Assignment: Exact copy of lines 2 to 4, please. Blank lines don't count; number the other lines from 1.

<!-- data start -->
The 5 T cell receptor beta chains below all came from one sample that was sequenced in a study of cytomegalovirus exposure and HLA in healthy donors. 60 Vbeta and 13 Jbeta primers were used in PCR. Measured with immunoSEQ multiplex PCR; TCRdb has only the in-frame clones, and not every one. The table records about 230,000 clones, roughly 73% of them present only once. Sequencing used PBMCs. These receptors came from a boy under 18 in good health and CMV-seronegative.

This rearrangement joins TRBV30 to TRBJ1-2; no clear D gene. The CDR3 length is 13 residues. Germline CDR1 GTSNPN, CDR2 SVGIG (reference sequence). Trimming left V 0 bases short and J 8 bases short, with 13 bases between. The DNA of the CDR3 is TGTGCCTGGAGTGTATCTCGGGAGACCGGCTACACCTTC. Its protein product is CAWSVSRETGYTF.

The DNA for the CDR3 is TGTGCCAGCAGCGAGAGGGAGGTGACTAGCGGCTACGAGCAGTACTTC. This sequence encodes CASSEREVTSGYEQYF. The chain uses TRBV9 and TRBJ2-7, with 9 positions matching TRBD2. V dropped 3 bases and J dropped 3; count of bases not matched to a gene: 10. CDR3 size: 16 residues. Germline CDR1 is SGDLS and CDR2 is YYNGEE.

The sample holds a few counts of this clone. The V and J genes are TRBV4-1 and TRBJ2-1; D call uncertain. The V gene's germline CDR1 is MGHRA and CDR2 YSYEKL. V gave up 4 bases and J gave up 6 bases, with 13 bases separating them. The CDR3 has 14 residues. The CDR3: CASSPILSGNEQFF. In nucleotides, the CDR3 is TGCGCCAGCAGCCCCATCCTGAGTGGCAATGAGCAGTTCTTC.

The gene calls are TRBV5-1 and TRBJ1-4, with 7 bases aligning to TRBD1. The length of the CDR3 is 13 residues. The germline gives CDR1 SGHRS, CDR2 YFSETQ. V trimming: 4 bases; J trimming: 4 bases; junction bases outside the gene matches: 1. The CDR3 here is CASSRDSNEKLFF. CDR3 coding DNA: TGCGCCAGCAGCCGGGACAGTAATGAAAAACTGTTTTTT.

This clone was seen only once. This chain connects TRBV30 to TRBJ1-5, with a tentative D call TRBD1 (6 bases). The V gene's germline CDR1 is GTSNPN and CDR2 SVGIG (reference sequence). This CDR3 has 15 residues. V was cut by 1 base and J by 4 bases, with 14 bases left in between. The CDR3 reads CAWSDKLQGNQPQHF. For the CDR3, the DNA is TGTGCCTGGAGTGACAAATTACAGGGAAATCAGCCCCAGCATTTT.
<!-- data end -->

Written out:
This rearrangement joins TRBV30 to TRBJ1-2; no clear D gene. The CDR3 length is 13 residues. Germline CDR1 GTSNPN, CDR2 SVGIG (reference sequence). Trimming left V 0 bases short and J 8 bases short, with 13 bases between. The DNA of the CDR3 is TGTGCCTGGAGTGTATCTCGGGAGACCGGCTACACCTTC. Its protein product is CAWSVSRETGYTF.

The DNA for the CDR3 is TGTGCCAGCAGCGAGAGGGAGGTGACTAGCGGCTACGAGCAGTACTTC. This sequence encodes CASSEREVTSGYEQYF. The chain uses TRBV9 and TRBJ2-7, with 9 positions matching TRBD2. V dropped 3 bases and J dropped 3; count of bases not matched to a gene: 10. CDR3 size: 16 residues. Germline CDR1 is SGDLS and CDR2 is YYNGEE.

The sample holds a few counts of this clone. The V and J genes are TRBV4-1 and TRBJ2-1; D call uncertain. The V gene's germline CDR1 is MGHRA and CDR2 YSYEKL. V gave up 4 bases and J gave up 6 bases, with 13 bases separating them. The CDR3 has 14 residues. The CDR3: CASSPILSGNEQFF. In nucleotides, the CDR3 is TGCGCCAGCAGCCCCATCCTGAGTGGCAATGAGCAGTTCTTC.